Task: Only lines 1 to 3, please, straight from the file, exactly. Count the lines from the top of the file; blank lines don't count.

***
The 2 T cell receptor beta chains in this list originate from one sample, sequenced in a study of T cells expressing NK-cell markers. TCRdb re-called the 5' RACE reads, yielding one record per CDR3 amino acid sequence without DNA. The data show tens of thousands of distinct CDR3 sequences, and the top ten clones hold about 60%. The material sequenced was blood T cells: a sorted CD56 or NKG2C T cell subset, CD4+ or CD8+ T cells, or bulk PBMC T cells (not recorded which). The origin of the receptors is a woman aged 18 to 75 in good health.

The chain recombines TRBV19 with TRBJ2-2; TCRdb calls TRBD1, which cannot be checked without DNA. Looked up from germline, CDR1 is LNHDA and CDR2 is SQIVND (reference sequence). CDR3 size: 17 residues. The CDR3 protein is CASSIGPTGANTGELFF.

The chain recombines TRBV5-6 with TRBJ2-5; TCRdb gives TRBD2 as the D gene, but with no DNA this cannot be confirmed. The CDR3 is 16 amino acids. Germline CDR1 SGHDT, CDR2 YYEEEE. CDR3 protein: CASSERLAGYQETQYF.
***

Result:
The 2 T cell receptor beta chains in this list originate from one sample, sequenced in a study of T cells expressing NK-cell markers. TCRdb re-called the 5' RACE reads, yielding one record per CDR3 amino acid sequence without DNA. The data show tens of thousands of distinct CDR3 sequences, and the top ten clones hold about 60%. The material sequenced was blood T cells: a sorted CD56 or NKG2C T cell subset, CD4+ or CD8+ T cells, or bulk PBMC T cells (not recorded which). The origin of the receptors is a woman aged 18 to 75 in good health.

The chain recombines TRBV19 with TRBJ2-2; TCRdb calls TRBD1, which cannot be checked without DNA. Looked up from germline, CDR1 is LNHDA and CDR2 is SQIVND (reference sequence). CDR3 size: 17 residues. The CDR3 protein is CASSIGPTGANTGELFF.

The chain recombines TRBV5-6 with TRBJ2-5; TCRdb gives TRBD2 as the D gene, but with no DNA this cannot be confirmed. The CDR3 is 16 amino acids. Germline CDR1 SGHDT, CDR2 YYEEEE. CDR3 protein: CASSERLAGYQETQYF.